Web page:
Absolutely! For example, I spend about 50% of my time on our SKY Girls programme which is funded by the Bill and Melinda Gates Foundation. It's a behaviour change campaign that we run in partnership with several agencies based in sub-Saharan Africa, to encourage teenage girls not to take up smoking. It's a really non-traditional approach in that instead of telling girls what to do or emphasising that smoking is bad for them, we create magazines, TV shows, movies and so on focussing on topics they're interested in and embed messages about resilience and confidence within that, to encourage them to stick to their decision (check out their programme here).

I also do a lot of writing - campaigning reports, sustainability reports, helping companies better communicate what they do to people who care (investors, customers, employees and so on) - and using this process to challenge them to go even further.

👉 We are keen to dig into the process of measuring emissions. When a brand comes to you with the goal of measuring their emissions, what would be your first step?

The first step would be collecting data on where they are now. We'd use an externally-certified methodology to measure their current greenhouse gases across their business - through things like energy usage, employee transport, levels of waste produced and so on.

Then once we have a 'carbon footprint' we can use this to establish how quickly, and in what scenarios, the business could reach a certain milestone. With many of our clients we focus on aligning with the Science Based Targets initiative (SBTi) - these are targets for companies that allow them to reduce their greenhouse gas emissions in line with the Paris agreement.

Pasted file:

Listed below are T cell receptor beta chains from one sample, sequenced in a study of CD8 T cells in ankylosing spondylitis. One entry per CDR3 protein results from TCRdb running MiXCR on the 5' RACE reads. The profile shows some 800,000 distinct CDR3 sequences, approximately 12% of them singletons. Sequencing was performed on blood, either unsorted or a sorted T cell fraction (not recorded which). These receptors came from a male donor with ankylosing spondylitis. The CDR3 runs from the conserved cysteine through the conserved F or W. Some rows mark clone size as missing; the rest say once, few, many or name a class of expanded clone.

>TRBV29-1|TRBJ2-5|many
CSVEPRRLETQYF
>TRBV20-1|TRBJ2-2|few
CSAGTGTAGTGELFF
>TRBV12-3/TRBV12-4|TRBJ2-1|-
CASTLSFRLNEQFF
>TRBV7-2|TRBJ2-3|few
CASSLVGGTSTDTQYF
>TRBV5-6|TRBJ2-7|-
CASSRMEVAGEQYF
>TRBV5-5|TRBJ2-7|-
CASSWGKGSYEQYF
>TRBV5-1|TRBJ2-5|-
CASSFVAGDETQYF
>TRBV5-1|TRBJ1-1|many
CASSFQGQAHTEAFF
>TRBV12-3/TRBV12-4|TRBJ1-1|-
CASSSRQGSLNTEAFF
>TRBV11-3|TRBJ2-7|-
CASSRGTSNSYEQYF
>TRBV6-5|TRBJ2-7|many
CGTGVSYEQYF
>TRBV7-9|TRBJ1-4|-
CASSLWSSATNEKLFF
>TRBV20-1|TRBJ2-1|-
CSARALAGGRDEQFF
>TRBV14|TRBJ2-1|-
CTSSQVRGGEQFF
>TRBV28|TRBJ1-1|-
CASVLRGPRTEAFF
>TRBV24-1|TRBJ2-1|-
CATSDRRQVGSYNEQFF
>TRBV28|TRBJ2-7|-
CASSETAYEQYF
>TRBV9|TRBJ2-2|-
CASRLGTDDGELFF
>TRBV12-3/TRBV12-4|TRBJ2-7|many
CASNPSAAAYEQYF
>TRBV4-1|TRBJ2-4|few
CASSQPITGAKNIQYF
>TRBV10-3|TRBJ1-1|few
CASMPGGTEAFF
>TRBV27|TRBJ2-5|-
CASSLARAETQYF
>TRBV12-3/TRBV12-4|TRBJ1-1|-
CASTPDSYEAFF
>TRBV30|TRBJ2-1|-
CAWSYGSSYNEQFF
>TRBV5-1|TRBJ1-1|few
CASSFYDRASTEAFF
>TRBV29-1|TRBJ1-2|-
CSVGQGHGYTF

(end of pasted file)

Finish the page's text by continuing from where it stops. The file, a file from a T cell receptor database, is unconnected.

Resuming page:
Is that just as applicable to smaller brands as it is to larger ones?

The methodology is relevant to brands of all sizes, but the level of complexity definitely changes from business to business.

👉 If a smaller business came to you with a relatively vague goal ('we want to make our business more sustainable') what would be your first step?

So we actually did have something like that happen recently! A company came to us, and they have an amazing, super sustainable product, but they’re growing really fast and wanted to make sure the rest of their business keeps up with the sustainability of their product.

We'd normally start with a process called 'materiality'. This means helping an organisation establish the sustainability issues they should be focussing on by nature of what they do. So for a chocolate company, that would likely be things like health and nutrition, whereas for a social media company that might be data protection. We do that normally through conversations with people within and outside the organisation (like NGOs) who can help to identify which are the most important issues for that business